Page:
AU continues to search for additional potential options. However, we must recognize that our composting goals can be achieved only if everyone plays a part in keeping the bins contamination free. By sorting waste properly, we can help AU remain a leader in composting and campus sustainability.

Besides being one of the few universities in the country to pilot a campus-wide organic waste collection program – in addition to our recycling programs - we are setting up the framework to become a national model for large-scale organic collection and composting to other universities and large corporations As a result of our model status, AU participated in the “Path to Zero Waste” event, hosted by Mayor Muriel Bowser, where the need for more local composting infrastructures in the region was discussed.

American University is a leader in sustainability. And as leaders, it is our collective duty to solve the current contamination issue together. Organic collection is just one of the many sustainable initiatives at AU. Our pioneering sustainability peer education program has hosted the only environmental educators’ conference of its kind in the Mid-Atlantic. Learn more about AU’s sustainability programs and how you can help. Take a few minutes to reflect on your ability to contribute positively to AU’s zero waste goal.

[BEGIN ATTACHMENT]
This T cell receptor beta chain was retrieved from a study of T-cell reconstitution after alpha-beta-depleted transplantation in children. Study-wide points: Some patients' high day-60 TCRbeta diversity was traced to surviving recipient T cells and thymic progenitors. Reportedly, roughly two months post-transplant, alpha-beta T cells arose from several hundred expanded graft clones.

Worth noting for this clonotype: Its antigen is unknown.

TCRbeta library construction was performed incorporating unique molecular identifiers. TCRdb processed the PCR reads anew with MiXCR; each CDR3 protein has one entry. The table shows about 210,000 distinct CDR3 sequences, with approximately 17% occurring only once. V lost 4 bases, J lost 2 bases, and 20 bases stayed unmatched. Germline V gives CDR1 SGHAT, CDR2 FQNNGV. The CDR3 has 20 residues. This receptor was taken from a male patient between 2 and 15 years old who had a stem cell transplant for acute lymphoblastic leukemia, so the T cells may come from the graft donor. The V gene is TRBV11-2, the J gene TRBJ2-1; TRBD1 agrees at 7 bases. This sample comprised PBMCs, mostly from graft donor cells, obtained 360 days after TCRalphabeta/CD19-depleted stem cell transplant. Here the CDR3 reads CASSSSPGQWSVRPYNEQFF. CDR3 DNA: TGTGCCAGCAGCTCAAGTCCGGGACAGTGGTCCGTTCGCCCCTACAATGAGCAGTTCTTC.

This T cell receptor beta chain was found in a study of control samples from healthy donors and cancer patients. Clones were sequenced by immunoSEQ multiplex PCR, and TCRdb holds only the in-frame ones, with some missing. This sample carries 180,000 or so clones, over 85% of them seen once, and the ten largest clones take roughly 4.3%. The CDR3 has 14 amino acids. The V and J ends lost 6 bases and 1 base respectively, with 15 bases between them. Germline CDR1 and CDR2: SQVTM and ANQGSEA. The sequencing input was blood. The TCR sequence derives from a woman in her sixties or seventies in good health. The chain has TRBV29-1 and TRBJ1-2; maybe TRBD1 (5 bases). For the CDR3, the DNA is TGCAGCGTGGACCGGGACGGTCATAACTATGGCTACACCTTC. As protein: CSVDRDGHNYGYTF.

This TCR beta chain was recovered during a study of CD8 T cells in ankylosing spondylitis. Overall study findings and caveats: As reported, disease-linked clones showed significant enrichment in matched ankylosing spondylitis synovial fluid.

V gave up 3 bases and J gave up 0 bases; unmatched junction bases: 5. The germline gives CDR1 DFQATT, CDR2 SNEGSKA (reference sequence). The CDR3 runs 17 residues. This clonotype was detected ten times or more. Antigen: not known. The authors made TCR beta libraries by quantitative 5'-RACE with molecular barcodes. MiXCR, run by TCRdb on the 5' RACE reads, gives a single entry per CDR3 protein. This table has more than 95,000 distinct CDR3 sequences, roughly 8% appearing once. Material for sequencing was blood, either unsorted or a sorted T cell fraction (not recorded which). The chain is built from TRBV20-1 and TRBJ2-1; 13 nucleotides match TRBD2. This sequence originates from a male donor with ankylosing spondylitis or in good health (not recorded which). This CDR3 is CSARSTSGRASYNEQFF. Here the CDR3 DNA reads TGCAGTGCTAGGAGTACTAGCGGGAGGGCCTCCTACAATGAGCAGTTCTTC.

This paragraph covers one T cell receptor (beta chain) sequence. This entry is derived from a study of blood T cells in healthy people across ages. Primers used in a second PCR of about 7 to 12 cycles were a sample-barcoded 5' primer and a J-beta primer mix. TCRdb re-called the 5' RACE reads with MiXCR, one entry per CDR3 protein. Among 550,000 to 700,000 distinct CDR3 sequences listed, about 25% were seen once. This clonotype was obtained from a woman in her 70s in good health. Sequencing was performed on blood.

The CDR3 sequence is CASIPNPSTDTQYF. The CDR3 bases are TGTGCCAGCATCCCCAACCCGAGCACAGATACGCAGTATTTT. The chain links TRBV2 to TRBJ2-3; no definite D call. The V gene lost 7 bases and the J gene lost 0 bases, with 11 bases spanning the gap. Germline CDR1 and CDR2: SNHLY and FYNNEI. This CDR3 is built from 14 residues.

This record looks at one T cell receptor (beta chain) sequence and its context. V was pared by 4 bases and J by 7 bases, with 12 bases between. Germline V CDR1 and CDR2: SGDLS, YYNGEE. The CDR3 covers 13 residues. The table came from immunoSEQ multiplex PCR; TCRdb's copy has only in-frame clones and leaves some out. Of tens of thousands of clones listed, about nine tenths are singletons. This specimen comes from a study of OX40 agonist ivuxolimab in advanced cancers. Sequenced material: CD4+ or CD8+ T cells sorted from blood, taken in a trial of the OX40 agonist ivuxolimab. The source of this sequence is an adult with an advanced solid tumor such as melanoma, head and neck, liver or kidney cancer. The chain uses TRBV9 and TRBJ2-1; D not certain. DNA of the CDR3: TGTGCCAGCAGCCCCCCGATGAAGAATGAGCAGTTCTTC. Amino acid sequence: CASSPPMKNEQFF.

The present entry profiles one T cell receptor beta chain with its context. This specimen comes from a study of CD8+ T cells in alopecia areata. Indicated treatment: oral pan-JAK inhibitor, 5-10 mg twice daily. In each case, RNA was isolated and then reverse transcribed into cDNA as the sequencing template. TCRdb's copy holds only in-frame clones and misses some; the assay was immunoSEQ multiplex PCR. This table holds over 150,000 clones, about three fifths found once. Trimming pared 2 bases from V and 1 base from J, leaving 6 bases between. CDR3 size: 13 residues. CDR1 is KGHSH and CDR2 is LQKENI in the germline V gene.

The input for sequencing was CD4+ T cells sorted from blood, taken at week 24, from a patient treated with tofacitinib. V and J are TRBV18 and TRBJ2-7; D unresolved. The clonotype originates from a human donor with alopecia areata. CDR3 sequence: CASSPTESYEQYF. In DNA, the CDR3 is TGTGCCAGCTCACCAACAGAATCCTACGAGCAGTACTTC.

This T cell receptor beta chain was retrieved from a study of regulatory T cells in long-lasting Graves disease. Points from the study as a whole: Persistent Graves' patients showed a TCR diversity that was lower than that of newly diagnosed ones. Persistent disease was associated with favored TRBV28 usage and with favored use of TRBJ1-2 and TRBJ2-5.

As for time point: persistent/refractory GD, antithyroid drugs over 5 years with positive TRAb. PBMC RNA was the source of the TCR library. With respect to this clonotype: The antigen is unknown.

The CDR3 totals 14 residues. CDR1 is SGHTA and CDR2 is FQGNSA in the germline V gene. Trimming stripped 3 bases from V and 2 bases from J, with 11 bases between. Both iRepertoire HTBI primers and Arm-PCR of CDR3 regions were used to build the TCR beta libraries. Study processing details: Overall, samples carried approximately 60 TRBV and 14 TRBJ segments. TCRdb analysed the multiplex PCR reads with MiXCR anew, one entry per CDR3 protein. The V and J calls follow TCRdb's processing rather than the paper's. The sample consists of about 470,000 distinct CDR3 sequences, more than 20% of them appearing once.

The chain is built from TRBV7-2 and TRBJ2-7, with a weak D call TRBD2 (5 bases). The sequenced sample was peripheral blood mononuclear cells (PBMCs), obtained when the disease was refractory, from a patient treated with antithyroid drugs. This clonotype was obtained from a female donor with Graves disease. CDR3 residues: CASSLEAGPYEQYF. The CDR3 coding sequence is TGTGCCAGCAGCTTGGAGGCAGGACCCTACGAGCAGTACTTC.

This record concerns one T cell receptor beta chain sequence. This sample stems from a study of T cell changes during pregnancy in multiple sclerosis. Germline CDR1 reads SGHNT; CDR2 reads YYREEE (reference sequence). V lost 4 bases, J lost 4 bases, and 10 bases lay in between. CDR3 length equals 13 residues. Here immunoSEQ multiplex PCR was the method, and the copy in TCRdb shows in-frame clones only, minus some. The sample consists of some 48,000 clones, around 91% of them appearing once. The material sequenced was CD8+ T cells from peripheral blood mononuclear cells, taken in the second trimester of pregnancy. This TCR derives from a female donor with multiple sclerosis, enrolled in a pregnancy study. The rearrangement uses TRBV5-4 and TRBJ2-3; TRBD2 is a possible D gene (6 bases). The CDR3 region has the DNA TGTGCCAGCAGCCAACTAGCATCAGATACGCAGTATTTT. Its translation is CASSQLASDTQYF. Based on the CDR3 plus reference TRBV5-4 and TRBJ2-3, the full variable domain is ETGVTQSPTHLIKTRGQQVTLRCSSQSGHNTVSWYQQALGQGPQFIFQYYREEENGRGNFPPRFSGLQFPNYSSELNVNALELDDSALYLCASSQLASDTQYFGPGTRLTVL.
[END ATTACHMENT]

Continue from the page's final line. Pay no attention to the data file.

What can I put in my organic waste bin?

  • All pre-consumer and post-consumer food waste including dairy, deli, seafood, bread, frozen food, meat, bones, poultry, produce, egg shells, coffee grounds, tea bags 
  • Wood-Based Products: coffee stirrers, chopsticks, toothpicks, cotton-tips
  • Wet/Soiled Paper: waxy beverage cups, sandwich wrappers, placemats, coin wrappers, receipts. Note: Please recycle all dry, clean paper in the blue, mixed-paper recycling bin 
  • Wet/Soiled Cardboard: greasy pizza boxes, wet cardboard food containers 
  • Paper-Based Materials: egg cartons, fruit trays, napkins, paper towels, tissues, milk cartons 
  • Labeled Compostable: bags, cups, to-go containers, dishware, utensils

WHAT SHOULD I NOT PUT IN THE ORGANIC WASTE BIN? 

  • Absolutely NO glass. It is important to leave glass out of the organic waste bin because when this waste is sent to a composting facility, glass can break and be incorporated into the compost. It is difficult to screen glass out of the compost and can be a safety hazard. However, glass can be recycled in our green Plastic-Metal-Glass bin. 
  • Plastic is not organic and does not degrade in the composting process. However, plastic can be recycled and our program accepts #1-7 plastics. Please recycle plastic products in the green Plastic-Metal-Glass bin. 
  • Metal also is not organic and is not compostable. Please recycle your metal and aluminum in the green Plastic-Metal-Glass bin. 
  • Batteries, Electronic waste, medical waste,